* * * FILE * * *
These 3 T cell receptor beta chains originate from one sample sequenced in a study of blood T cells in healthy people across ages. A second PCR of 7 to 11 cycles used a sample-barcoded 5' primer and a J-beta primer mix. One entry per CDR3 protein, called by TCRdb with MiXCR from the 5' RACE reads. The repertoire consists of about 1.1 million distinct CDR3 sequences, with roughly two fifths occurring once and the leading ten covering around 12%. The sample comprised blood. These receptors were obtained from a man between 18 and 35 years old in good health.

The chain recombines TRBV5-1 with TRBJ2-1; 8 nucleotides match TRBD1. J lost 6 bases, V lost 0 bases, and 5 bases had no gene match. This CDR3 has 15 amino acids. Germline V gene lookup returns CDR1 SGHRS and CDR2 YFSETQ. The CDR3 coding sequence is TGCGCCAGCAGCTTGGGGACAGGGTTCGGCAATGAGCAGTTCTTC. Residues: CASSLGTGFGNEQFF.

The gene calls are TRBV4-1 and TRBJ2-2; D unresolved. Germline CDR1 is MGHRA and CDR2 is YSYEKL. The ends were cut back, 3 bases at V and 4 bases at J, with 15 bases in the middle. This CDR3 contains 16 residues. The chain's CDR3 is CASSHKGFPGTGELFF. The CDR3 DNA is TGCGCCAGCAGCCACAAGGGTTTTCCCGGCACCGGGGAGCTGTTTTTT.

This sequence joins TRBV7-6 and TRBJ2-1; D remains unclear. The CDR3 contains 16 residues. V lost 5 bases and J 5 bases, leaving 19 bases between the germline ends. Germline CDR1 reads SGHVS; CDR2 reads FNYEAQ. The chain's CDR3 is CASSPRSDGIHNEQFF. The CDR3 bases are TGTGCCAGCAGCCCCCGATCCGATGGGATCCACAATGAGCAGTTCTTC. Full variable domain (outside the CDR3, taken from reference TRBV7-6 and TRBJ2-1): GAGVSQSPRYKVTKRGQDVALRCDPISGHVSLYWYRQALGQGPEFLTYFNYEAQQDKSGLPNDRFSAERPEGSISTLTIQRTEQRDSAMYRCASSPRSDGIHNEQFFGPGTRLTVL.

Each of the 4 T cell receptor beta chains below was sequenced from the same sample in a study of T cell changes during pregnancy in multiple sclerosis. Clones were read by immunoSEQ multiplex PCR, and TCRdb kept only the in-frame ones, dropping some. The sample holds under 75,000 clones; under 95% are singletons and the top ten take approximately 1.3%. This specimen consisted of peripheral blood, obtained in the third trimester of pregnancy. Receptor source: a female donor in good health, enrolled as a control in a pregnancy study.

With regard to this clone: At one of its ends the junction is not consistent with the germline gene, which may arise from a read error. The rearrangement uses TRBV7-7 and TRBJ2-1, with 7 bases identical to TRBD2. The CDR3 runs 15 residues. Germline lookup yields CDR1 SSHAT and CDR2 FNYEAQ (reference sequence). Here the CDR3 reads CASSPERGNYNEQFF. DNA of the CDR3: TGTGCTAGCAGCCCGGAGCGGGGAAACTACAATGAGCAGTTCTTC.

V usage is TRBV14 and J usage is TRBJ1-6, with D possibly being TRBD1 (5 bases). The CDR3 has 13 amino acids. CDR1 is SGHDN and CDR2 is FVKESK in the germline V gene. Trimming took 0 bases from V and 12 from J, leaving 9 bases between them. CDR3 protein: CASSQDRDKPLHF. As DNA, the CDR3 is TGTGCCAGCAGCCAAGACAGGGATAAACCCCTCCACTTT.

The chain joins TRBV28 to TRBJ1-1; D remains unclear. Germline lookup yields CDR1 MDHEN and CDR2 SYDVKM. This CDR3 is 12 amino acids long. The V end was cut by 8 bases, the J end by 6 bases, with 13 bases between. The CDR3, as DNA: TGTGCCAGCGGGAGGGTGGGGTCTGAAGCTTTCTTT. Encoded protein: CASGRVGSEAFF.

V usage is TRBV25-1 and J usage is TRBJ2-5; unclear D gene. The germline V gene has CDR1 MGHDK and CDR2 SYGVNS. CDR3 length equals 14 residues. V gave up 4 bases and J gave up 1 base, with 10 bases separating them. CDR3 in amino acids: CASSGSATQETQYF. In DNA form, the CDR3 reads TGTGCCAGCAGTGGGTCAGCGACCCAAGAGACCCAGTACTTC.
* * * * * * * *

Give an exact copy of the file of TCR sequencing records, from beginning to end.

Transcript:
These 3 T cell receptor beta chains originate from one sample sequenced in a study of blood T cells in healthy people across ages. A second PCR of 7 to 11 cycles used a sample-barcoded 5' primer and a J-beta primer mix. One entry per CDR3 protein, called by TCRdb with MiXCR from the 5' RACE reads. The repertoire consists of about 1.1 million distinct CDR3 sequences, with roughly two fifths occurring once and the leading ten covering around 12%. The sample comprised blood. These receptors were obtained from a man between 18 and 35 years old in good health.

The chain recombines TRBV5-1 with TRBJ2-1; 8 nucleotides match TRBD1. J lost 6 bases, V lost 0 bases, and 5 bases had no gene match. This CDR3 has 15 amino acids. Germline V gene lookup returns CDR1 SGHRS and CDR2 YFSETQ. The CDR3 coding sequence is TGCGCCAGCAGCTTGGGGACAGGGTTCGGCAATGAGCAGTTCTTC. Residues: CASSLGTGFGNEQFF.

The gene calls are TRBV4-1 and TRBJ2-2; D unresolved. Germline CDR1 is MGHRA and CDR2 is YSYEKL. The ends were cut back, 3 bases at V and 4 bases at J, with 15 bases in the middle. This CDR3 contains 16 residues. The chain's CDR3 is CASSHKGFPGTGELFF. The CDR3 DNA is TGCGCCAGCAGCCACAAGGGTTTTCCCGGCACCGGGGAGCTGTTTTTT.

This sequence joins TRBV7-6 and TRBJ2-1; D remains unclear. The CDR3 contains 16 residues. V lost 5 bases and J 5 bases, leaving 19 bases between the germline ends. Germline CDR1 reads SGHVS; CDR2 reads FNYEAQ. The chain's CDR3 is CASSPRSDGIHNEQFF. The CDR3 bases are TGTGCCAGCAGCCCCCGATCCGATGGGATCCACAATGAGCAGTTCTTC. Full variable domain (outside the CDR3, taken from reference TRBV7-6 and TRBJ2-1): GAGVSQSPRYKVTKRGQDVALRCDPISGHVSLYWYRQALGQGPEFLTYFNYEAQQDKSGLPNDRFSAERPEGSISTLTIQRTEQRDSAMYRCASSPRSDGIHNEQFFGPGTRLTVL.

Each of the 4 T cell receptor beta chains below was sequenced from the same sample in a study of T cell changes during pregnancy in multiple sclerosis. Clones were read by immunoSEQ multiplex PCR, and TCRdb kept only the in-frame ones, dropping some. The sample holds under 75,000 clones; under 95% are singletons and the top ten take approximately 1.3%. This specimen consisted of peripheral blood, obtained in the third trimester of pregnancy. Receptor source: a female donor in good health, enrolled as a control in a pregnancy study.

With regard to this clone: At one of its ends the junction is not consistent with the germline gene, which may arise from a read error. The rearrangement uses TRBV7-7 and TRBJ2-1, with 7 bases identical to TRBD2. The CDR3 runs 15 residues. Germline lookup yields CDR1 SSHAT and CDR2 FNYEAQ (reference sequence). Here the CDR3 reads CASSPERGNYNEQFF. DNA of the CDR3: TGTGCTAGCAGCCCGGAGCGGGGAAACTACAATGAGCAGTTCTTC.

V usage is TRBV14 and J usage is TRBJ1-6, with D possibly being TRBD1 (5 bases). The CDR3 has 13 amino acids. CDR1 is SGHDN and CDR2 is FVKESK in the germline V gene. Trimming took 0 bases from V and 12 from J, leaving 9 bases between them. CDR3 protein: CASSQDRDKPLHF. As DNA, the CDR3 is TGTGCCAGCAGCCAAGACAGGGATAAACCCCTCCACTTT.

The chain joins TRBV28 to TRBJ1-1; D remains unclear. Germline lookup yields CDR1 MDHEN and CDR2 SYDVKM. This CDR3 is 12 amino acids long. The V end was cut by 8 bases, the J end by 6 bases, with 13 bases between. The CDR3, as DNA: TGTGCCAGCGGGAGGGTGGGGTCTGAAGCTTTCTTT. Encoded protein: CASGRVGSEAFF.

V usage is TRBV25-1 and J usage is TRBJ2-5; unclear D gene. The germline V gene has CDR1 MGHDK and CDR2 SYGVNS. CDR3 length equals 14 residues. V gave up 4 bases and J gave up 1 base, with 10 bases separating them. CDR3 in amino acids: CASSGSATQETQYF. In DNA form, the CDR3 reads TGTGCCAGCAGTGGGTCAGCGACCCAAGAGACCCAGTACTTC.